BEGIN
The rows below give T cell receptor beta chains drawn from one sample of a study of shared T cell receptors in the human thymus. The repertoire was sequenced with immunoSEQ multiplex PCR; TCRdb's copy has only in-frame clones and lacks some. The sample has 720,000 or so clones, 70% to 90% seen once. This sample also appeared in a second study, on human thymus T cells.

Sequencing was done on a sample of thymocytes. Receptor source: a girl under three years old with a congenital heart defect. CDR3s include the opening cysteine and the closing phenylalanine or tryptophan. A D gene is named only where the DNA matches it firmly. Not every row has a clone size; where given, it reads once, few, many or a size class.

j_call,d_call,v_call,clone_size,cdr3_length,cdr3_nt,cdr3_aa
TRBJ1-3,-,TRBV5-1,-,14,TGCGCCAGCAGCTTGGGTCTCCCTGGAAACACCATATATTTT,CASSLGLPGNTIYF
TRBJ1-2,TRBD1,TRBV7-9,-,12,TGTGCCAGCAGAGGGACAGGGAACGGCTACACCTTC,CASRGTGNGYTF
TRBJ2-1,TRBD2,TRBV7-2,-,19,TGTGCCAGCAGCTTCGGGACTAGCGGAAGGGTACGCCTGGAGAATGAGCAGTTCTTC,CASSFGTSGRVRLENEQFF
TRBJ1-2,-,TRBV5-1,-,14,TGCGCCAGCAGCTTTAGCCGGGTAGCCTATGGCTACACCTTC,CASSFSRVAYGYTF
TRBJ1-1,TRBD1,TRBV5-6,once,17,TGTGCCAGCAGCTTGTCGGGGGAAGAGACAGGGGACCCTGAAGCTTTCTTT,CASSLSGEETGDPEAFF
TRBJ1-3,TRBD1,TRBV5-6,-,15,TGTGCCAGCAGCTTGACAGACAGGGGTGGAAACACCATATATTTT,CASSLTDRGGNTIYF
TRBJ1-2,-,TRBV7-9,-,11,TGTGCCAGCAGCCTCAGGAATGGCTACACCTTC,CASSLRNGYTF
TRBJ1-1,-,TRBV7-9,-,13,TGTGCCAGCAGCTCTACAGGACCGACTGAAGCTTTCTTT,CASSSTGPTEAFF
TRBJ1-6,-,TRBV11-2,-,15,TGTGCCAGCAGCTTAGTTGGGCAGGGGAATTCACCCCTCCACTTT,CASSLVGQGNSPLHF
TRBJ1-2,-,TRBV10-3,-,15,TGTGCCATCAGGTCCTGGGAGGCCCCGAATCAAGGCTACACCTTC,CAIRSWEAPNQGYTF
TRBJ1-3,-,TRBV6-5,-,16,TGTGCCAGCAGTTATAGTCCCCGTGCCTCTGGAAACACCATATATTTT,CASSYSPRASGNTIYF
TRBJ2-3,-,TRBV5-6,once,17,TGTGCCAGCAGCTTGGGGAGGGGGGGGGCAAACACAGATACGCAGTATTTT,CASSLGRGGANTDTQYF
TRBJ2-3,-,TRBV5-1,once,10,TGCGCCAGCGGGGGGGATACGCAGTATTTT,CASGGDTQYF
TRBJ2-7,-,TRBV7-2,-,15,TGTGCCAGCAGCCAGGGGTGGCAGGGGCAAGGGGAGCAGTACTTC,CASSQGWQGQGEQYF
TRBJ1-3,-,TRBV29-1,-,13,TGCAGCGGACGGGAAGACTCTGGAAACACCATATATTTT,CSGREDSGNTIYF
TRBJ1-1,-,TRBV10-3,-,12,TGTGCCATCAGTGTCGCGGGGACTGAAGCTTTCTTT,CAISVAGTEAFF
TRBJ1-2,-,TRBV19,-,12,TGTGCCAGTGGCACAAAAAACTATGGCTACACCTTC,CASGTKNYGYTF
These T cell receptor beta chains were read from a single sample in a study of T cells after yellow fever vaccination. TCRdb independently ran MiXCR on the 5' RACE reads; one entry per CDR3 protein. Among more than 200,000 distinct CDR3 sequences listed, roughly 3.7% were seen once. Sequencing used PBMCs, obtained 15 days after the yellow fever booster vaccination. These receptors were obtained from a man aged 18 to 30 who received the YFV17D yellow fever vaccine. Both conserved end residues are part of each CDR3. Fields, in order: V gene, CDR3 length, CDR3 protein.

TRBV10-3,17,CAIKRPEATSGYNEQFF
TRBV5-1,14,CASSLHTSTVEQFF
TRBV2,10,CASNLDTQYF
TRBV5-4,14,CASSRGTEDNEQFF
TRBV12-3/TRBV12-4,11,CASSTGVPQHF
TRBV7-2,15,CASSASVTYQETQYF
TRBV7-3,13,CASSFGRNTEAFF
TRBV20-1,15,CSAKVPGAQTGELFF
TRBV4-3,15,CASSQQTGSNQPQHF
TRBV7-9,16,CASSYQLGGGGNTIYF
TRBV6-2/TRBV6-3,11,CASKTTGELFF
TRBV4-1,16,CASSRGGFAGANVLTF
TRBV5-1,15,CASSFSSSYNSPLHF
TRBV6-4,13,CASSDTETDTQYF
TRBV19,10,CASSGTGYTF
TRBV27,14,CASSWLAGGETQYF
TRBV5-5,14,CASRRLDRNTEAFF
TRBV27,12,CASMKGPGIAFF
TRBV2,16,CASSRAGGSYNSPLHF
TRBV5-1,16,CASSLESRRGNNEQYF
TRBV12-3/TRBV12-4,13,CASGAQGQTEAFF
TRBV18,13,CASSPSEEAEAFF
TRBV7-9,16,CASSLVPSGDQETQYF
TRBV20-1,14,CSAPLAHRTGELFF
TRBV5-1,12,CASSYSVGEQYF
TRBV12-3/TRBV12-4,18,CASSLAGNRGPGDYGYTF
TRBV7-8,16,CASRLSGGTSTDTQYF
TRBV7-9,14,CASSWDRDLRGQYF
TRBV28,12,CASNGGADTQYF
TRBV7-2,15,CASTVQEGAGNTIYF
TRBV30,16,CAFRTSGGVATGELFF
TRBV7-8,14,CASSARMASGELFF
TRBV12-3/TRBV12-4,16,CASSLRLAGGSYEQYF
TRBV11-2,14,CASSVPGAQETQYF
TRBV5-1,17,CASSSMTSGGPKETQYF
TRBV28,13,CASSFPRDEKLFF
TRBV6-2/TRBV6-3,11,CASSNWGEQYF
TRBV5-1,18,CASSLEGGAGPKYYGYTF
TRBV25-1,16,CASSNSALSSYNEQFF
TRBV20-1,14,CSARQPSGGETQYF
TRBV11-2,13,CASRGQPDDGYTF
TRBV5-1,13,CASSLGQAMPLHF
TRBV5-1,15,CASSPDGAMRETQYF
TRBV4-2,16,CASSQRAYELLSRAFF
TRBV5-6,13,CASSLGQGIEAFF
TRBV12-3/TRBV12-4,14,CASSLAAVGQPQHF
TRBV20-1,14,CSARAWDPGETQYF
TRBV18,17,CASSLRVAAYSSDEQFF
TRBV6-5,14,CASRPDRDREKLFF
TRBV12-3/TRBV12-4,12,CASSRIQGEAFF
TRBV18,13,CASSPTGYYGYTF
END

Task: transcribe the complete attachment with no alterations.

The rows below give T cell receptor beta chains drawn from one sample of a study of shared T cell receptors in the human thymus. The repertoire was sequenced with immunoSEQ multiplex PCR; TCRdb's copy has only in-frame clones and lacks some. The sample has 720,000 or so clones, 70% to 90% seen once. This sample also appeared in a second study, on human thymus T cells.

Sequencing was done on a sample of thymocytes. Receptor source: a girl under three years old with a congenital heart defect. CDR3s include the opening cysteine and the closing phenylalanine or tryptophan. A D gene is named only where the DNA matches it firmly. Not every row has a clone size; where given, it reads once, few, many or a size class.

j_call,d_call,v_call,clone_size,cdr3_length,cdr3_nt,cdr3_aa
TRBJ1-3,-,TRBV5-1,-,14,TGCGCCAGCAGCTTGGGTCTCCCTGGAAACACCATATATTTT,CASSLGLPGNTIYF
TRBJ1-2,TRBD1,TRBV7-9,-,12,TGTGCCAGCAGAGGGACAGGGAACGGCTACACCTTC,CASRGTGNGYTF
TRBJ2-1,TRBD2,TRBV7-2,-,19,TGTGCCAGCAGCTTCGGGACTAGCGGAAGGGTACGCCTGGAGAATGAGCAGTTCTTC,CASSFGTSGRVRLENEQFF
TRBJ1-2,-,TRBV5-1,-,14,TGCGCCAGCAGCTTTAGCCGGGTAGCCTATGGCTACACCTTC,CASSFSRVAYGYTF
TRBJ1-1,TRBD1,TRBV5-6,once,17,TGTGCCAGCAGCTTGTCGGGGGAAGAGACAGGGGACCCTGAAGCTTTCTTT,CASSLSGEETGDPEAFF
TRBJ1-3,TRBD1,TRBV5-6,-,15,TGTGCCAGCAGCTTGACAGACAGGGGTGGAAACACCATATATTTT,CASSLTDRGGNTIYF
TRBJ1-2,-,TRBV7-9,-,11,TGTGCCAGCAGCCTCAGGAATGGCTACACCTTC,CASSLRNGYTF
TRBJ1-1,-,TRBV7-9,-,13,TGTGCCAGCAGCTCTACAGGACCGACTGAAGCTTTCTTT,CASSSTGPTEAFF
TRBJ1-6,-,TRBV11-2,-,15,TGTGCCAGCAGCTTAGTTGGGCAGGGGAATTCACCCCTCCACTTT,CASSLVGQGNSPLHF
TRBJ1-2,-,TRBV10-3,-,15,TGTGCCATCAGGTCCTGGGAGGCCCCGAATCAAGGCTACACCTTC,CAIRSWEAPNQGYTF
TRBJ1-3,-,TRBV6-5,-,16,TGTGCCAGCAGTTATAGTCCCCGTGCCTCTGGAAACACCATATATTTT,CASSYSPRASGNTIYF
TRBJ2-3,-,TRBV5-6,once,17,TGTGCCAGCAGCTTGGGGAGGGGGGGGGCAAACACAGATACGCAGTATTTT,CASSLGRGGANTDTQYF
TRBJ2-3,-,TRBV5-1,once,10,TGCGCCAGCGGGGGGGATACGCAGTATTTT,CASGGDTQYF
TRBJ2-7,-,TRBV7-2,-,15,TGTGCCAGCAGCCAGGGGTGGCAGGGGCAAGGGGAGCAGTACTTC,CASSQGWQGQGEQYF
TRBJ1-3,-,TRBV29-1,-,13,TGCAGCGGACGGGAAGACTCTGGAAACACCATATATTTT,CSGREDSGNTIYF
TRBJ1-1,-,TRBV10-3,-,12,TGTGCCATCAGTGTCGCGGGGACTGAAGCTTTCTTT,CAISVAGTEAFF
TRBJ1-2,-,TRBV19,-,12,TGTGCCAGTGGCACAAAAAACTATGGCTACACCTTC,CASGTKNYGYTF
These T cell receptor beta chains were read from a single sample in a study of T cells after yellow fever vaccination. TCRdb independently ran MiXCR on the 5' RACE reads; one entry per CDR3 protein. Among more than 200,000 distinct CDR3 sequences listed, roughly 3.7% were seen once. Sequencing used PBMCs, obtained 15 days after the yellow fever booster vaccination. These receptors were obtained from a man aged 18 to 30 who received the YFV17D yellow fever vaccine. Both conserved end residues are part of each CDR3. Fields, in order: V gene, CDR3 length, CDR3 protein.

TRBV10-3,17,CAIKRPEATSGYNEQFF
TRBV5-1,14,CASSLHTSTVEQFF
TRBV2,10,CASNLDTQYF
TRBV5-4,14,CASSRGTEDNEQFF
TRBV12-3/TRBV12-4,11,CASSTGVPQHF
TRBV7-2,15,CASSASVTYQETQYF
TRBV7-3,13,CASSFGRNTEAFF
TRBV20-1,15,CSAKVPGAQTGELFF
TRBV4-3,15,CASSQQTGSNQPQHF
TRBV7-9,16,CASSYQLGGGGNTIYF
TRBV6-2/TRBV6-3,11,CASKTTGELFF
TRBV4-1,16,CASSRGGFAGANVLTF
TRBV5-1,15,CASSFSSSYNSPLHF
TRBV6-4,13,CASSDTETDTQYF
TRBV19,10,CASSGTGYTF
TRBV27,14,CASSWLAGGETQYF
TRBV5-5,14,CASRRLDRNTEAFF
TRBV27,12,CASMKGPGIAFF
TRBV2,16,CASSRAGGSYNSPLHF
TRBV5-1,16,CASSLESRRGNNEQYF
TRBV12-3/TRBV12-4,13,CASGAQGQTEAFF
TRBV18,13,CASSPSEEAEAFF
TRBV7-9,16,CASSLVPSGDQETQYF
TRBV20-1,14,CSAPLAHRTGELFF
TRBV5-1,12,CASSYSVGEQYF
TRBV12-3/TRBV12-4,18,CASSLAGNRGPGDYGYTF
TRBV7-8,16,CASRLSGGTSTDTQYF
TRBV7-9,14,CASSWDRDLRGQYF
TRBV28,12,CASNGGADTQYF
TRBV7-2,15,CASTVQEGAGNTIYF
TRBV30,16,CAFRTSGGVATGELFF
TRBV7-8,14,CASSARMASGELFF
TRBV12-3/TRBV12-4,16,CASSLRLAGGSYEQYF
TRBV11-2,14,CASSVPGAQETQYF
TRBV5-1,17,CASSSMTSGGPKETQYF
TRBV28,13,CASSFPRDEKLFF
TRBV6-2/TRBV6-3,11,CASSNWGEQYF
TRBV5-1,18,CASSLEGGAGPKYYGYTF
TRBV25-1,16,CASSNSALSSYNEQFF
TRBV20-1,14,CSARQPSGGETQYF
TRBV11-2,13,CASRGQPDDGYTF
TRBV5-1,13,CASSLGQAMPLHF
TRBV5-1,15,CASSPDGAMRETQYF
TRBV4-2,16,CASSQRAYELLSRAFF
TRBV5-6,13,CASSLGQGIEAFF
TRBV12-3/TRBV12-4,14,CASSLAAVGQPQHF
TRBV20-1,14,CSARAWDPGETQYF
TRBV18,17,CASSLRVAAYSSDEQFF
TRBV6-5,14,CASRPDRDREKLFF
TRBV12-3/TRBV12-4,12,CASSRIQGEAFF
TRBV18,13,CASSPTGYYGYTF